I have an unusual first name – never mind my middle name – it makes Rikka look tame! My voice is pretty distinctive, I talk fast and loudly. I love somewhat crazy haircuts….I could go on and on.
This isn't free therapy, I want to make a point. I get how it feels when you don't fit in with a group.
What if we aren't describing a networking event or a party, but someone's first day at a new job? Or worse, their 60th or 350th day at that job? Fitting in and feeling like you belong is a human need. When it isn't met, things go badly.
I am talking about retention – which successful companies understand starts before you even hire someone.
Be True To You
Be true to who you are as a business. Don't pull a bait-&-switch on employees or try to be something you aren't. It comes through as inauthentic and when they start working for you they will quickly figure it out.
You want to attract and hire people who can fit in and will flourish. Otherwise, you'll likely make great hires who quickly leave. That tells you something is amiss.
Use the language you are comfortable with. Avoid terms like ninja, Jedi or wizard if you really mean (and use) expert.
Retention starts with how you position your company and opportunity – in your job ads, conversations, and interviews.
If you are into innovation and technology, make sure prospective employees know. Is your company more traditional with a solid hierarchy? Point it out. If you expect employees to move up rapidly, share it.
Whatever makes up your special sauce as an employer, lay it out there.
Define & Share Transparent Expectations
Employees want to know exactly what is expected of them. They need guidelines and goals and a way to hit their marks. If you don't know what they should be working towards, how can you guide their efforts?
Make sure you have written out a great job description for the role. Share your expectations with your teams so they know what is desired and at stake. When you talk with candidates, do the same.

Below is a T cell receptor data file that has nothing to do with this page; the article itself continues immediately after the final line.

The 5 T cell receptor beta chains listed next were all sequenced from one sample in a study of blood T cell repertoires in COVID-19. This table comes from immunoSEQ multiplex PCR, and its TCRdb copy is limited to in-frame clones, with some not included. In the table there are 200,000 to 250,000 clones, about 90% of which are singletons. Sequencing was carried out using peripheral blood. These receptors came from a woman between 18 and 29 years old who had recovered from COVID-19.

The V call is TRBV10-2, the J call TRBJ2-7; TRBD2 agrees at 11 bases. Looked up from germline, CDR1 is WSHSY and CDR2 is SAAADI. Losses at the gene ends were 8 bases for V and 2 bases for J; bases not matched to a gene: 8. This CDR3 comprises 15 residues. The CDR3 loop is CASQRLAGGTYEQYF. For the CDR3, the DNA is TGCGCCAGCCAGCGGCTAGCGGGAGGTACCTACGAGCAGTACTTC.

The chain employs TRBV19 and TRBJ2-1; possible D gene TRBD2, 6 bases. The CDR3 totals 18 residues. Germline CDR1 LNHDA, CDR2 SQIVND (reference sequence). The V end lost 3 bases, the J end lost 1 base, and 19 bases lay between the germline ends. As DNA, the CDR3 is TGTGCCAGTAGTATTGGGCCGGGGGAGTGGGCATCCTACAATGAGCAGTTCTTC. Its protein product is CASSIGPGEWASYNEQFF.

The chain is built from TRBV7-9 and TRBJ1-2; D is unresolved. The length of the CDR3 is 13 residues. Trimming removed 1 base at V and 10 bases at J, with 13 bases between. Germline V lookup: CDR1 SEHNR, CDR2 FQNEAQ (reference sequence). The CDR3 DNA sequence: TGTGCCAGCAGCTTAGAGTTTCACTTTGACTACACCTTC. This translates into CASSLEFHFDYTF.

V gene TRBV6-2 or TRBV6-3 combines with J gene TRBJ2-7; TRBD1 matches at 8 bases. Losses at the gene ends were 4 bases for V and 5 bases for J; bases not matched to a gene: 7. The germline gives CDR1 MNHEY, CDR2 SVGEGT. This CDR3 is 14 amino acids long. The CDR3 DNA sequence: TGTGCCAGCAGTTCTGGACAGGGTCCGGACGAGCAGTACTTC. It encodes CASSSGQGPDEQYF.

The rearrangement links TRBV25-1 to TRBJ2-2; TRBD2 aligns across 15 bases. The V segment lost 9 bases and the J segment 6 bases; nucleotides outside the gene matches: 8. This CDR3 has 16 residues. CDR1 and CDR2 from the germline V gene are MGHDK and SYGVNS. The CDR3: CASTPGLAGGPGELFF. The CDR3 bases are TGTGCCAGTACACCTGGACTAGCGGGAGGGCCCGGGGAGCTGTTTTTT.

Determine How You'll Communicate
Sharing your vision isn't going to be a one-and-done experience. Maintain open lines of communication with your teams. Figure out effective ways to stay in touch. I am a huge fan of using the check-in method – read more here.
Infrequent or faulty communication is a huge factor in employees feeling unsatisfied. Let candidates know how you keep in touch.
How do you feel about your employees? Do they know what you think? Do they know when they have done a great job or when they need to step it up?
If you aren't demonstrating appreciation, you are missing huge opportunities!
You don't need to throw parades, hand out trophies or send everyone to Hawaii – although those all sound awesome! Focus on how you show appreciation daily. Don't forget to say thank you often.
As you approach hiring, make sure candidates know how you demonstrate gratitude.
Let Them Spread Their Wings
If you want someone to stick around for 4 or 40 years give them ways to grow and expand. Build career paths and provide learning opportunities. Don't force employees to figure it out – they likely will somewhere else!
Think about succession planning and guiding your great employees to bigger and better things. Offer product training sessions, mentoring programs and scholarships or education reimbursement.
Make sure you can tell prospective employees about the different opportunities you provide. Ideally, they will be a huge selling point.
When you look at retention, don't just think about how you keep who you currently have. Impress upon prospective employees how you focus on retaining your staff.